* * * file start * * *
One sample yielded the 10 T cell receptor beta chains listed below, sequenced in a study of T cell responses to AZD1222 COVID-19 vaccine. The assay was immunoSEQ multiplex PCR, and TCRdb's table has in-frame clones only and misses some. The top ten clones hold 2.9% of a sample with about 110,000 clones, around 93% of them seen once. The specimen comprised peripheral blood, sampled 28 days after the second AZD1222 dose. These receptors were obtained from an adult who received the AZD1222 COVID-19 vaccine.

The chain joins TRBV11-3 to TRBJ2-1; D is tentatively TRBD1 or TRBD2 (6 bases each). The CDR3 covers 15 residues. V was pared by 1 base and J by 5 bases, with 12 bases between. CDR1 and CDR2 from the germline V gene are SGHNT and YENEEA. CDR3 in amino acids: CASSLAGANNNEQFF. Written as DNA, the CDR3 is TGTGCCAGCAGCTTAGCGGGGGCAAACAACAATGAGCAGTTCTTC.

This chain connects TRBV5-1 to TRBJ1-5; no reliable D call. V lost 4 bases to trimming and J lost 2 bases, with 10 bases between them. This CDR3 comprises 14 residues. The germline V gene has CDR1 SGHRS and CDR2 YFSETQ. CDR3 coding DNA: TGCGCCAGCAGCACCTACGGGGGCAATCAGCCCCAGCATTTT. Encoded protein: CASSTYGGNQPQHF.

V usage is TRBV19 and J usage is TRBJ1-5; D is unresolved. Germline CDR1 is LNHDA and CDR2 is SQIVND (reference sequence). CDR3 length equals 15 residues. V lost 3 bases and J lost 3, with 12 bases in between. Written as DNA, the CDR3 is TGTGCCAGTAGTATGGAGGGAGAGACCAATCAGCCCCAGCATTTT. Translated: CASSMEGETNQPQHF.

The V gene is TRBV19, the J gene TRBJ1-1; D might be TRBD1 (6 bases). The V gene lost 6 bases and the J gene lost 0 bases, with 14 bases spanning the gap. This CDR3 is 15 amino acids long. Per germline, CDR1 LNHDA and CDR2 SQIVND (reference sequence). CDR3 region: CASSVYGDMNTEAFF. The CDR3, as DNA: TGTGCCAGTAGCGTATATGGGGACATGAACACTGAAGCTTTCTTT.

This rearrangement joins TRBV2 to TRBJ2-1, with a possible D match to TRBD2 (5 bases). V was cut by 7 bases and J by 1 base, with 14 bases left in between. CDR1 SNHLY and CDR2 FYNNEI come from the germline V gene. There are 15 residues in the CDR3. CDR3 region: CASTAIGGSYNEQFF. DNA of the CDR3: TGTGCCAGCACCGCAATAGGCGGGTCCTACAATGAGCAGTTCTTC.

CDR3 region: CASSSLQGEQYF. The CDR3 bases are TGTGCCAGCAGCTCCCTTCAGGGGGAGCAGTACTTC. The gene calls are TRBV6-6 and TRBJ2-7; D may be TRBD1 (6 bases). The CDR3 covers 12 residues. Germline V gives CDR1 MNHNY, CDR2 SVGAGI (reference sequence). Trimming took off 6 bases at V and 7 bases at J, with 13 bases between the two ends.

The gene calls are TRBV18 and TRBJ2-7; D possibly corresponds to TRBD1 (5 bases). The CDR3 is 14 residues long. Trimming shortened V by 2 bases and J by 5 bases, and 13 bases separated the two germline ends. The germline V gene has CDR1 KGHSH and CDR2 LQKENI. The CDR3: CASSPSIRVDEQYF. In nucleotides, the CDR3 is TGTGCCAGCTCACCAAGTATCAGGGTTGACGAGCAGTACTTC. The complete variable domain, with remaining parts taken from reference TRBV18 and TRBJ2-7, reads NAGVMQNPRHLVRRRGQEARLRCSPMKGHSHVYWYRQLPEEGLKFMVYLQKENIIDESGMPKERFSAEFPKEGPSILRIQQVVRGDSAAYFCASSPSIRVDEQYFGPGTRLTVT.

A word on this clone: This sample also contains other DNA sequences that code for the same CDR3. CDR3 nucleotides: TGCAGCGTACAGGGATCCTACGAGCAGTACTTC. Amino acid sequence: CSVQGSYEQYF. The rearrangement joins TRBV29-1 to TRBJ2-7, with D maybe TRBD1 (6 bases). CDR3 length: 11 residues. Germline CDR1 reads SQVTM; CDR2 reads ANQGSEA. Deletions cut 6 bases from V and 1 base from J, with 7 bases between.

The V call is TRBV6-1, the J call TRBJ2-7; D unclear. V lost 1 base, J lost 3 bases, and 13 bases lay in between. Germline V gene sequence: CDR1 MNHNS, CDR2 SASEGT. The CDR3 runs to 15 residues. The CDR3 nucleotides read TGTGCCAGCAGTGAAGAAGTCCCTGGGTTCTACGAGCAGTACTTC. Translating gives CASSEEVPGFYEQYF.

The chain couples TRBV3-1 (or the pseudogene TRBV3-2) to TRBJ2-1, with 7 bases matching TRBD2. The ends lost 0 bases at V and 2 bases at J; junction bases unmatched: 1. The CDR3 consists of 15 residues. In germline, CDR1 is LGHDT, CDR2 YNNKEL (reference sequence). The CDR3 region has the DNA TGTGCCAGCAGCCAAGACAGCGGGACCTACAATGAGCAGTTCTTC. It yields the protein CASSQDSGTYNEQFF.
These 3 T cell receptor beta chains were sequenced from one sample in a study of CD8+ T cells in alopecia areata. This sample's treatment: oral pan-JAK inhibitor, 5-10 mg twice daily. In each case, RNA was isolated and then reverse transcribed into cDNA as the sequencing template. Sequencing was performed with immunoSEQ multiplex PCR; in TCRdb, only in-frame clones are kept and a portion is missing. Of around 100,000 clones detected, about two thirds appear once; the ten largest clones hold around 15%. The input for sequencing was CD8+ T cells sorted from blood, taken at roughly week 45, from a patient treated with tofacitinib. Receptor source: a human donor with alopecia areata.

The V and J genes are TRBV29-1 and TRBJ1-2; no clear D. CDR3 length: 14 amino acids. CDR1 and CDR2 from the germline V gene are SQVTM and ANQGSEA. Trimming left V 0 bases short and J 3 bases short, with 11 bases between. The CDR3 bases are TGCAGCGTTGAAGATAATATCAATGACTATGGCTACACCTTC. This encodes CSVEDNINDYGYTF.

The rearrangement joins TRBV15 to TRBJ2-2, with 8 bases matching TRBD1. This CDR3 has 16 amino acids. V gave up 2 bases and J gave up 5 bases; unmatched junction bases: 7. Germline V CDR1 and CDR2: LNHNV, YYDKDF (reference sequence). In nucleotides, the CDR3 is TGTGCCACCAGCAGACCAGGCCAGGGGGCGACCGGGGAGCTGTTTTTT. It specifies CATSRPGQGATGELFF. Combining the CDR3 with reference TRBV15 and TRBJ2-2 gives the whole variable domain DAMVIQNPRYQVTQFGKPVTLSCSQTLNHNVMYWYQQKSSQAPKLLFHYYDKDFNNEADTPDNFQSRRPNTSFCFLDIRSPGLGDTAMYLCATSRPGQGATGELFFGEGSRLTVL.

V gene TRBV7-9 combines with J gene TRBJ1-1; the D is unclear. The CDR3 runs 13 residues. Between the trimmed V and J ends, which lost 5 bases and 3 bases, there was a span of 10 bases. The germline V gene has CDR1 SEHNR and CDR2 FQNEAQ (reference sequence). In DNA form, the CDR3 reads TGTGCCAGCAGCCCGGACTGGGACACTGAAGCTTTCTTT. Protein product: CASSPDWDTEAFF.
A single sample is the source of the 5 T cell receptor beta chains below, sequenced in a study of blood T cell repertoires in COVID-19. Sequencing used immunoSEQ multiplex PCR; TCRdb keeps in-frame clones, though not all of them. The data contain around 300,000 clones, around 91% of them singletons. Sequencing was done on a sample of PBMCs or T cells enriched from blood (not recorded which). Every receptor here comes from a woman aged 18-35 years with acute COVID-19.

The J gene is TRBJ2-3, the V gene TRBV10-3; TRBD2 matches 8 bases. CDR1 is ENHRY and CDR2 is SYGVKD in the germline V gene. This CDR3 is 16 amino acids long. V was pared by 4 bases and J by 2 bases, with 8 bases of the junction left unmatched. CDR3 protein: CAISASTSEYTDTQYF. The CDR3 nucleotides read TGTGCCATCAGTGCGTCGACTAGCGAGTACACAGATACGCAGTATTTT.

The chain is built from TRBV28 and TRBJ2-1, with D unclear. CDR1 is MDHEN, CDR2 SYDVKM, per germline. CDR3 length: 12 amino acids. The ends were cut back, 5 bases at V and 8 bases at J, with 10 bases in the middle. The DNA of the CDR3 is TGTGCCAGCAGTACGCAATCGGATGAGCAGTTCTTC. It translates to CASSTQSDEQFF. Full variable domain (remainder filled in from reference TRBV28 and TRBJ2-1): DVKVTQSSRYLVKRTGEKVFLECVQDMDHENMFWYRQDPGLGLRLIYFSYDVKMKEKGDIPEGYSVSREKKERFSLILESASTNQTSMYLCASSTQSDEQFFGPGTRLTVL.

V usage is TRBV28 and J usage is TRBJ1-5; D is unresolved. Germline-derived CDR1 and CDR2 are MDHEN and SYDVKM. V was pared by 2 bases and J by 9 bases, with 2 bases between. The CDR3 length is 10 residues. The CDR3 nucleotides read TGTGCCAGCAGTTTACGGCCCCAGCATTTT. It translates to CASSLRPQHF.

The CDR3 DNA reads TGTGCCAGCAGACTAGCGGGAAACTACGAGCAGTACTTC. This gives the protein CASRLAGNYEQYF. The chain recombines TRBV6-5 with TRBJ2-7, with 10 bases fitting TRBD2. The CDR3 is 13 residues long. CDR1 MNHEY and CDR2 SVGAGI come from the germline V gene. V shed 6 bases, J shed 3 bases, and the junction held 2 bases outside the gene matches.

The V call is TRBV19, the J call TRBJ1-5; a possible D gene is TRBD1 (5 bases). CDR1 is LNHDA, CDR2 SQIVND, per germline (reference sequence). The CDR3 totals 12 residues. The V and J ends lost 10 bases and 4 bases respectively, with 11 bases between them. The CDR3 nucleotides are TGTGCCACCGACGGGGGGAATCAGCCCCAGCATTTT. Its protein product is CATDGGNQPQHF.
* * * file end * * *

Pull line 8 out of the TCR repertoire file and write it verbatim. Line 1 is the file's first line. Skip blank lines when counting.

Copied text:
The gene calls are TRBV18 and TRBJ2-7; D possibly corresponds to TRBD1 (5 bases). The CDR3 is 14 residues long. Trimming shortened V by 2 bases and J by 5 bases, and 13 bases separated the two germline ends. The germline V gene has CDR1 KGHSH and CDR2 LQKENI. The CDR3: CASSPSIRVDEQYF. In nucleotides, the CDR3 is TGTGCCAGCTCACCAAGTATCAGGGTTGACGAGCAGTACTTC. The complete variable domain, with remaining parts taken from reference TRBV18 and TRBJ2-7, reads NAGVMQNPRHLVRRRGQEARLRCSPMKGHSHVYWYRQLPEEGLKFMVYLQKENIIDESGMPKERFSAEFPKEGPSILRIQQVVRGDSAAYFCASSPSIRVDEQYFGPGTRLTVT.